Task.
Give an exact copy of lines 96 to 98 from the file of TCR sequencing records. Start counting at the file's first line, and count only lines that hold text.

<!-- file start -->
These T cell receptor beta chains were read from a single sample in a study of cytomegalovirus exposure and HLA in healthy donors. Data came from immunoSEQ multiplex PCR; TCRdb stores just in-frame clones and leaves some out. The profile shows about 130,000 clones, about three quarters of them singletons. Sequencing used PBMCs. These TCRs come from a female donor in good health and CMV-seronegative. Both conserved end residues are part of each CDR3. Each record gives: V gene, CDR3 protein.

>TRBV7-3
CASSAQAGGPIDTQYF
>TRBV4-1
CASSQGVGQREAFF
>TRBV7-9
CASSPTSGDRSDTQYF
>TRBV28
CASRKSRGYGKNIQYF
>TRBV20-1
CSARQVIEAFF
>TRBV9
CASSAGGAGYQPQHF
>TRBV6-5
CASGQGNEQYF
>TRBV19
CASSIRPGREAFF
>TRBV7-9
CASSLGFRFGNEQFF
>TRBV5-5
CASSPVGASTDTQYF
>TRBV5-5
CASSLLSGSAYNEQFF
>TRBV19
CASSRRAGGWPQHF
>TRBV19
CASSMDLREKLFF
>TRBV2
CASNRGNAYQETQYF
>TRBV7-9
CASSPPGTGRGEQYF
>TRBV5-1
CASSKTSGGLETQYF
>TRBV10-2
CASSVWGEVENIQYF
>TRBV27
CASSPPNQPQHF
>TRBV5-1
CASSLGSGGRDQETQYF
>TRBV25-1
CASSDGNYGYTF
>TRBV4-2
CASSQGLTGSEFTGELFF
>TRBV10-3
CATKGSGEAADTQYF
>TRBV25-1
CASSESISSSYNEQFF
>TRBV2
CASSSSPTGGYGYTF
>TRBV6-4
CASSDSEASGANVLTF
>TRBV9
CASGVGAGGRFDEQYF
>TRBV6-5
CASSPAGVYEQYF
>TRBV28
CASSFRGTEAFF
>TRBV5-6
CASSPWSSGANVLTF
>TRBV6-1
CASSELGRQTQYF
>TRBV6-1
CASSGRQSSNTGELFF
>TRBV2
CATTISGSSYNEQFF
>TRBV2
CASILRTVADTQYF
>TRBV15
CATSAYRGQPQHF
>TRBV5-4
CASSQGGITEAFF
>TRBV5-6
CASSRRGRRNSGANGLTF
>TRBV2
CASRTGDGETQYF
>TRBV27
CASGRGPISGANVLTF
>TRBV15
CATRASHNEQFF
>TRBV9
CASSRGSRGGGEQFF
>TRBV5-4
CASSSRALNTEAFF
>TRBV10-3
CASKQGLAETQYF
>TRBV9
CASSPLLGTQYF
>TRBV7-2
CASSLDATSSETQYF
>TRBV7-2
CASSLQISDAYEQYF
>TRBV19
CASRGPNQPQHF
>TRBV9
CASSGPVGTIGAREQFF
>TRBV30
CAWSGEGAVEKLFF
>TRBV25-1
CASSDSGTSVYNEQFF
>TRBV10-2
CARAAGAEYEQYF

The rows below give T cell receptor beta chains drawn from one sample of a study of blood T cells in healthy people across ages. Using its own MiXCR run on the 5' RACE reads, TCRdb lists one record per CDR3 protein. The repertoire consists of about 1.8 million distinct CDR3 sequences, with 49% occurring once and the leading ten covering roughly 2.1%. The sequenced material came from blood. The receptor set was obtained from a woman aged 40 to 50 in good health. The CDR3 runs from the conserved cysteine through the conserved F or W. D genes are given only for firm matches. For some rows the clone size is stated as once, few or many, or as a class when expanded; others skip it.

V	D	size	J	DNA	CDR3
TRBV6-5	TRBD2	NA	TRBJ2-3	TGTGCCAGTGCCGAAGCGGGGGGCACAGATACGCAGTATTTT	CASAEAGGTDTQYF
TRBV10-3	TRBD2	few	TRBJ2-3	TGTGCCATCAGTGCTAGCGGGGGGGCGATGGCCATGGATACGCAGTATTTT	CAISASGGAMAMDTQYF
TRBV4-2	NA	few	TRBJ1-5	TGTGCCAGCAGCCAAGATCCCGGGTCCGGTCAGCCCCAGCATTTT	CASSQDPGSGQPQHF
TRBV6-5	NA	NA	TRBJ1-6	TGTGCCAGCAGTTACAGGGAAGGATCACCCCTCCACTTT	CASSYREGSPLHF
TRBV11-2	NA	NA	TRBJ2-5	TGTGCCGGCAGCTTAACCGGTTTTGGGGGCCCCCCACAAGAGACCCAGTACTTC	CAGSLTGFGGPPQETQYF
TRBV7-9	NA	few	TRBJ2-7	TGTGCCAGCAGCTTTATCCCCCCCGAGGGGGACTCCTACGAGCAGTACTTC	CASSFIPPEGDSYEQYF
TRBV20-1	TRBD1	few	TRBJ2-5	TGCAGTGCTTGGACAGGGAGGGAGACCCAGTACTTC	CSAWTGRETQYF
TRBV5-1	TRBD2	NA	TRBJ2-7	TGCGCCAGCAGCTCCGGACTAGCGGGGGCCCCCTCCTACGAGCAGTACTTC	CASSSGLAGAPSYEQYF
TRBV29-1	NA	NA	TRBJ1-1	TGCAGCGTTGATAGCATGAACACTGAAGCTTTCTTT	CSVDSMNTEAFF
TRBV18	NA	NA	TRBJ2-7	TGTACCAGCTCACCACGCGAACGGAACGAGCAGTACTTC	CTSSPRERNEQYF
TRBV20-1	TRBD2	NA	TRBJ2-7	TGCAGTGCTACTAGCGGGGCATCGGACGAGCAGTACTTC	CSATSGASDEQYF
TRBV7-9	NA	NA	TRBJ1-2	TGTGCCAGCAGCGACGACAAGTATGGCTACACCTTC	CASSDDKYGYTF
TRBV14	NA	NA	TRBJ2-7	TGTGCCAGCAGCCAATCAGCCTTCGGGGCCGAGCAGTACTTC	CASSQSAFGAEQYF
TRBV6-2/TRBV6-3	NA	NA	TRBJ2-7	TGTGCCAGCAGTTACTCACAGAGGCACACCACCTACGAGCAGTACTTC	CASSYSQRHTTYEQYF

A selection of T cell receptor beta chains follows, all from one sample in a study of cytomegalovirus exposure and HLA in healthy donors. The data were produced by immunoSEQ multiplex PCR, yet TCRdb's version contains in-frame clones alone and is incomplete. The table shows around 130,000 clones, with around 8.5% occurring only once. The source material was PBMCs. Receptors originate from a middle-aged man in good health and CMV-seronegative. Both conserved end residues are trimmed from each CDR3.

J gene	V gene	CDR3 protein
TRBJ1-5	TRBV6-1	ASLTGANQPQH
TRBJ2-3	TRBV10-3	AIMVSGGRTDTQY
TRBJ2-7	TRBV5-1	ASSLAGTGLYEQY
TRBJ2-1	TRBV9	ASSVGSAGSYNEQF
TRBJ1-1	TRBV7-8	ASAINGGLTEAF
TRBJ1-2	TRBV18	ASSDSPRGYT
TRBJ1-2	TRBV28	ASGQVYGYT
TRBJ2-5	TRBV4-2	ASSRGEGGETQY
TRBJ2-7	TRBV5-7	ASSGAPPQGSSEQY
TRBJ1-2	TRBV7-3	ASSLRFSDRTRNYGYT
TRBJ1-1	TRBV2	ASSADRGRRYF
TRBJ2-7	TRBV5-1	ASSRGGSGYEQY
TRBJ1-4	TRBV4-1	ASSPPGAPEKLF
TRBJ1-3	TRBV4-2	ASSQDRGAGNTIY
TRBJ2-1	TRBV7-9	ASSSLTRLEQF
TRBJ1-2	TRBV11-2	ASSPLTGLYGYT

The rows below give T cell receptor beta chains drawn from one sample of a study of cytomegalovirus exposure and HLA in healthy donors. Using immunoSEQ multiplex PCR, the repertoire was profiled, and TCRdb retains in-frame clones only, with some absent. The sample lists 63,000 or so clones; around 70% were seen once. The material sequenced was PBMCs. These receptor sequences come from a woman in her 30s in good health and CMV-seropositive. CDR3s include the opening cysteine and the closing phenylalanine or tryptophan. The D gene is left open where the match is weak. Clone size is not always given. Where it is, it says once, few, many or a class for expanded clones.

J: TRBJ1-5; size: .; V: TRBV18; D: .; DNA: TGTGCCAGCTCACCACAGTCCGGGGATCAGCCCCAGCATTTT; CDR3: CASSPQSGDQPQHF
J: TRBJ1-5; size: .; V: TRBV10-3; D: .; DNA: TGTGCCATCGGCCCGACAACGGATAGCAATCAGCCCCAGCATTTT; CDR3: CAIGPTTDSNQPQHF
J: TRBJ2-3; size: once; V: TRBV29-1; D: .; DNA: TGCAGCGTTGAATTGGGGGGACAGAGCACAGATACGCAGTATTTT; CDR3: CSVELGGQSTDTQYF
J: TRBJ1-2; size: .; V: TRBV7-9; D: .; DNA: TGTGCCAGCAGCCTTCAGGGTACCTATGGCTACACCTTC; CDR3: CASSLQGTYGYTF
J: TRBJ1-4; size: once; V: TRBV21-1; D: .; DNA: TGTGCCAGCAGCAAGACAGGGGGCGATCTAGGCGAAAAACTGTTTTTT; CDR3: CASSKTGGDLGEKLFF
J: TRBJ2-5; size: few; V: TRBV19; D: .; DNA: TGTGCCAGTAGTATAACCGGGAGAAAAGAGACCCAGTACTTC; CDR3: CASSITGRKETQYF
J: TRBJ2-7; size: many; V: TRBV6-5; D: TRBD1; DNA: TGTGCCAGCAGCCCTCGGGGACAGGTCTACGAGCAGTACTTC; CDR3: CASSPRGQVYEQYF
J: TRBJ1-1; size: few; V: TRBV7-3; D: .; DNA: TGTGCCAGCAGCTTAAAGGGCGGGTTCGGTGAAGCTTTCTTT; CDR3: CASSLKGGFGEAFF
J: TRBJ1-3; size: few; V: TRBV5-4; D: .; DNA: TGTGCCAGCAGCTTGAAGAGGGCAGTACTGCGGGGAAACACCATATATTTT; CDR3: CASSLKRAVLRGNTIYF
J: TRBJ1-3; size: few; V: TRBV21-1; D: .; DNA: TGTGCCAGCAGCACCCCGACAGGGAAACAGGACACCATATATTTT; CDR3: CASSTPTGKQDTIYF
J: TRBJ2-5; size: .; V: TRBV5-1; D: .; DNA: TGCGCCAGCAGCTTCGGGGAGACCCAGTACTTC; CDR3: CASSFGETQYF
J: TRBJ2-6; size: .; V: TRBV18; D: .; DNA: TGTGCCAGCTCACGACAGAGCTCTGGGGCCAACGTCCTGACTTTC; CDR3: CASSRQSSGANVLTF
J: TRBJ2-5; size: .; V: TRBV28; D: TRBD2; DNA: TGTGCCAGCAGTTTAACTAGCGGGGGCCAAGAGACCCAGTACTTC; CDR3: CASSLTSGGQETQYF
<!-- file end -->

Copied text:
>TRBV30
CAWSGEGAVEKLFF
>TRBV25-1